artemis fowl characters

Artemis Fowl II is honestly one of the most relatable characters ever

because in literally every book of the series he’s like “wow I should exercise more… why did I not exercise before I started doing all of this running and jumping??… I NEED to work out… crap the only thing I’ve lifted in the past 12 years is my phone HELP ME… as I run to my death, I think of all the various reasons why working out would benefit me… Butler I promise I will exercise after this pls just let me survive”

but then over the course of EIGHT ENTIRE BOOKS he never actually manages to work out once, and if that’s not some A+ self-destructive procrastination then I don’t know what is

The Artemis Fowl books advocate for the environment, deal with misogyny in the workplace and the need for feminism, and has some of the best character development arcs like ever over the span of eight books. Also, there’s magic and fairies with guns and time travel and a whole lot of sarcasm and really no downside to reading them

I used to hate it, but now I really love the way the first Artemis Fowl book ends, taking away the spark of humanity and compassion we see in him. We’re not going to see an actually grown-in-significant-ways-of-character in Artemis for a while longer. We see him heal his mother. That is, no matter the other reasons, a compassionate act. He is a twelve year old boy who does not believe he needs supervision, but is still trying to keep the remnants of his family in one piece.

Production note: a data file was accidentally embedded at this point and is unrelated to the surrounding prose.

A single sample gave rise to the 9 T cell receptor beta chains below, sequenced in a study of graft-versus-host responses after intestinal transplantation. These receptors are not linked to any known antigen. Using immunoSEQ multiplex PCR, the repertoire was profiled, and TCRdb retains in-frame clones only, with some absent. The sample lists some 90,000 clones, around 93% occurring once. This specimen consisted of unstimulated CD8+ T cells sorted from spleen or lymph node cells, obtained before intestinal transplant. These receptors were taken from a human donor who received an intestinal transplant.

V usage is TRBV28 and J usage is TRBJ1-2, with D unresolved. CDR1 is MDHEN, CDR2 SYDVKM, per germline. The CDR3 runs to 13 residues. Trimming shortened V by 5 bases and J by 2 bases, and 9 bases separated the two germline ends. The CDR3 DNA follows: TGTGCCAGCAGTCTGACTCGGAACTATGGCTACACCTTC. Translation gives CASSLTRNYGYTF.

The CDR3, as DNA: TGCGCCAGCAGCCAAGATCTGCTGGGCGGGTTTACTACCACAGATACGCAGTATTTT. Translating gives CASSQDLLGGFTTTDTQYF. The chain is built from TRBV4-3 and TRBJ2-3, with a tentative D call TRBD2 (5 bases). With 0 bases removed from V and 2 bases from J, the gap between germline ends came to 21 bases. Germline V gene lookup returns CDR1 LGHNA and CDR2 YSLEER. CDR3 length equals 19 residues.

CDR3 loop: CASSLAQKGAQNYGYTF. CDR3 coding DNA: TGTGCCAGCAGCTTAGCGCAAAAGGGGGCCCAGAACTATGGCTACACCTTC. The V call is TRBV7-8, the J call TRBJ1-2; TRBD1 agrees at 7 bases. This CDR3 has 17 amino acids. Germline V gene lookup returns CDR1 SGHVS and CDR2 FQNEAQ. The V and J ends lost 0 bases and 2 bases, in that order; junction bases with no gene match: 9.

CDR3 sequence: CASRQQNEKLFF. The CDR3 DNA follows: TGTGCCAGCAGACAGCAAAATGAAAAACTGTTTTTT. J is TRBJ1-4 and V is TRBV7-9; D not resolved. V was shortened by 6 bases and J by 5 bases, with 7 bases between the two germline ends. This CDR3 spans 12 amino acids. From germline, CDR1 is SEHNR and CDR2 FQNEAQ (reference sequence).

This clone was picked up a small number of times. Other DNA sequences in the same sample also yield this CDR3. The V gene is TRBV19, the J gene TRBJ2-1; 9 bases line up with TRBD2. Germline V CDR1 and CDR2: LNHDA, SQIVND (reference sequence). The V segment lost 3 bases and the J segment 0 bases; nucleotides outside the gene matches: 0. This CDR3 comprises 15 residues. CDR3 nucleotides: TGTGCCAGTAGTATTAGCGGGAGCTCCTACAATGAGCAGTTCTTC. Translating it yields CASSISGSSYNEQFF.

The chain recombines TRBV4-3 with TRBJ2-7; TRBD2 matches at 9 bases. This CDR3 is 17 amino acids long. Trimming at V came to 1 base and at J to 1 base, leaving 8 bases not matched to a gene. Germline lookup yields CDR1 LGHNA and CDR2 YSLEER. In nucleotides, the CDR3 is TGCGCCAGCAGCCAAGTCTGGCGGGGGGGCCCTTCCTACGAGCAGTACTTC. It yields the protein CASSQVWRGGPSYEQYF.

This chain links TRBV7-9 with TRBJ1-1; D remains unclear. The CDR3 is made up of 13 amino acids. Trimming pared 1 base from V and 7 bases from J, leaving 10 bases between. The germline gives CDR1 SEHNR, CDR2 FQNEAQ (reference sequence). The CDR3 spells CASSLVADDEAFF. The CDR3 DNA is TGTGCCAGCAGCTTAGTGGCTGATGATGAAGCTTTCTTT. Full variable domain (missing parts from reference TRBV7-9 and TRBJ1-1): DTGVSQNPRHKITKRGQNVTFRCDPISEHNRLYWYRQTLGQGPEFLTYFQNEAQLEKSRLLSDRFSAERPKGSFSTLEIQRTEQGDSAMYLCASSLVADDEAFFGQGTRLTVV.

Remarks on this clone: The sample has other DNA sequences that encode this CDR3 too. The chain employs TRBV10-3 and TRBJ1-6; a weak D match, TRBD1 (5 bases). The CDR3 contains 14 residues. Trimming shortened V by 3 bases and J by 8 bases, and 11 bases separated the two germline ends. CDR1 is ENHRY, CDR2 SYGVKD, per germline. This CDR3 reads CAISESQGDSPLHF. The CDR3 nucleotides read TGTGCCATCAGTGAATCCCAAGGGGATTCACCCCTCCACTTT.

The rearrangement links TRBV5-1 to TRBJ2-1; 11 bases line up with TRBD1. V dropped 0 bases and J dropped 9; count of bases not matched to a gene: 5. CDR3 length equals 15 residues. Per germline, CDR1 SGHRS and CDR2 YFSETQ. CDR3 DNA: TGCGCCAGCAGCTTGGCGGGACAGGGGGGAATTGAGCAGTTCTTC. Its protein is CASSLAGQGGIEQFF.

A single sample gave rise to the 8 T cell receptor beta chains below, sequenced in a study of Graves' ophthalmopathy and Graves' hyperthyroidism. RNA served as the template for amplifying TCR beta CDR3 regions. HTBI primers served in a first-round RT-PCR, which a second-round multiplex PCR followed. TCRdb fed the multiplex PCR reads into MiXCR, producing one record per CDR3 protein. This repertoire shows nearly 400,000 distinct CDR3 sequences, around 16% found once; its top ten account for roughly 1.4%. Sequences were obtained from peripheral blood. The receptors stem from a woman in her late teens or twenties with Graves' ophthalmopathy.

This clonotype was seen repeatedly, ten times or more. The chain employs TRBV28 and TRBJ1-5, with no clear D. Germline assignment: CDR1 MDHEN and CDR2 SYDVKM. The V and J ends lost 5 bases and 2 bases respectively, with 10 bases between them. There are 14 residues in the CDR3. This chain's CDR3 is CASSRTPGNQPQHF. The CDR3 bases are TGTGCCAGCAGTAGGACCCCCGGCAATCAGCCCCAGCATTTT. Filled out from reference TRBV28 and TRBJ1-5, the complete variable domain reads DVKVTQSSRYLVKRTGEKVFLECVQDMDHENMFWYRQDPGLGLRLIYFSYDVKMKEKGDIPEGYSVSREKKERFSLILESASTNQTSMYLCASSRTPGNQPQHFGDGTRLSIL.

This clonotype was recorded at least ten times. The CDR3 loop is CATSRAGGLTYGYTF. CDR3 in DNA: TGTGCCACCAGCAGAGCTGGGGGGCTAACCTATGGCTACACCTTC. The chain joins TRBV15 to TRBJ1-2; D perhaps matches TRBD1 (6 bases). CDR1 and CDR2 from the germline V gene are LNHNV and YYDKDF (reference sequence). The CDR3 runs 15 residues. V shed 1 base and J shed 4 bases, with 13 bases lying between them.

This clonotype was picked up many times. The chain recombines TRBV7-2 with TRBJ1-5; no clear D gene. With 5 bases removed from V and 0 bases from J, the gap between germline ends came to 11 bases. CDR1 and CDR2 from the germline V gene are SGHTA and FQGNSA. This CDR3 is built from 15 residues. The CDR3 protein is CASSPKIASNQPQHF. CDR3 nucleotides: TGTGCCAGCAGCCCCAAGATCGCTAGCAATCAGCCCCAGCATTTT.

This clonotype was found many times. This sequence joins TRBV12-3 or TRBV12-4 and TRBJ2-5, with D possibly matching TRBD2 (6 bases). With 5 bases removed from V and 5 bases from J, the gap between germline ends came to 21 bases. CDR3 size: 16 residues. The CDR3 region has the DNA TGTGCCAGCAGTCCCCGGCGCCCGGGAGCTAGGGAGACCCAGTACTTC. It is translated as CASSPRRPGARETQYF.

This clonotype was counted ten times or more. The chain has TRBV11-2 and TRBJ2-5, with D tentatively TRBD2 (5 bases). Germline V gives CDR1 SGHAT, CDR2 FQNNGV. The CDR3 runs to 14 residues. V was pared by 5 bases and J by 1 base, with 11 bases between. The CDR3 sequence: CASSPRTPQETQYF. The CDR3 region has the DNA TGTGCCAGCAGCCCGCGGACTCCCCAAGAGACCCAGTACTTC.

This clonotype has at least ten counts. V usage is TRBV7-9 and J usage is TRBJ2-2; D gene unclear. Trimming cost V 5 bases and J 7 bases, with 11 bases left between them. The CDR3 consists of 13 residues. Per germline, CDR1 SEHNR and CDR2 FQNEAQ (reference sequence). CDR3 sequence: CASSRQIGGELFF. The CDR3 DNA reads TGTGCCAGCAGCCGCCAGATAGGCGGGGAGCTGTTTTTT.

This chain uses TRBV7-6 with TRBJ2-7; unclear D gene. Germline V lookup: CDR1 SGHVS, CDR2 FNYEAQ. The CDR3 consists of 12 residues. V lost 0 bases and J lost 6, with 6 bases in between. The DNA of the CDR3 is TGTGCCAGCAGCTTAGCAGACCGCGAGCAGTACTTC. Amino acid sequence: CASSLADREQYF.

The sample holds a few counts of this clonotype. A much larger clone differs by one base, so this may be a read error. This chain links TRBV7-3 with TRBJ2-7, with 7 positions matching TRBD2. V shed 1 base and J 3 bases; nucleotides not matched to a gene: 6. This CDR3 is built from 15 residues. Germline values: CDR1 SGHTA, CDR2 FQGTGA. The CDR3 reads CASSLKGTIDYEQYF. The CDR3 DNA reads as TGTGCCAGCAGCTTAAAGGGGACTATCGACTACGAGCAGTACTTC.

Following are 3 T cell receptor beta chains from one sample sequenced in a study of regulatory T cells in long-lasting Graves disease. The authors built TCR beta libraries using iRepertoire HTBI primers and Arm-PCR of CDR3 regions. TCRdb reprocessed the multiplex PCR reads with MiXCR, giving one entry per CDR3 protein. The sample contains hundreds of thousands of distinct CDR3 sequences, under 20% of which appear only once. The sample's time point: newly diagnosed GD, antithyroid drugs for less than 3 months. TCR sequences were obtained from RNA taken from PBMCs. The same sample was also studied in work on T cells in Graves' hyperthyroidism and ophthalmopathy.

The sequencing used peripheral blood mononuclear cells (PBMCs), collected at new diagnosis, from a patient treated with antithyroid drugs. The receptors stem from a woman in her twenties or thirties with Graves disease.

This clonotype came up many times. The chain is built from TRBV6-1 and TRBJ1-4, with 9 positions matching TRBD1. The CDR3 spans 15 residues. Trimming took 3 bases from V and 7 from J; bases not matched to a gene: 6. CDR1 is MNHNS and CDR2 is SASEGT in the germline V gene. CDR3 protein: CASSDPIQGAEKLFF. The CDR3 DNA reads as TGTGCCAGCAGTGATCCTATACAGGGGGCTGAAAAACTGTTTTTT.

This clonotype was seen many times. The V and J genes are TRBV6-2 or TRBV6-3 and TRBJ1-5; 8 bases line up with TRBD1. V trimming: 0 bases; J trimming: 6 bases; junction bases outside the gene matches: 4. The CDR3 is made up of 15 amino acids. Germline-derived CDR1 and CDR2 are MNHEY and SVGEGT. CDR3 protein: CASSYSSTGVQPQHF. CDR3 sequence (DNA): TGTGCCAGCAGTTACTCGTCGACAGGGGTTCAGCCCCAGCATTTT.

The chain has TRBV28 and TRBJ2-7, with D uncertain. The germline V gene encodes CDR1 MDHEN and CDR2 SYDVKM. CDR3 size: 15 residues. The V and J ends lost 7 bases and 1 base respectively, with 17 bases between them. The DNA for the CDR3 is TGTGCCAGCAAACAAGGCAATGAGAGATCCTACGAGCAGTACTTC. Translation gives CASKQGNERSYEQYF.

The way that book ends takes away the compassionate side we thought we saw of Artemis. “Oh, he only did it for tax reasons, or reputation, or to avoid the nosy government and their child services unit” or whatever else the gnome doctor said. Yes, Artemis is clever, and calculated. But…he’s also a kid. 

We think we see a flash of humanity, and it is explained away. He explains away his own motivations with logic and reason, later. But as the reader, we can see that he is driven by things beyond what logic dictates. He is driven by love in later parts of the series, driven by friendship and understanding when a debt is owed. 

The first book may wipe away the trace of humanity we acknowledge in Artemis Fowl II, but it doesn’t stay that way for long. And as he changes and grows, we can look back and wonder if the first book was when he started changing, or not, and say “either way, look at our boy. Look at Artemis. He is not who he was, and we love him, no matter when we read him.”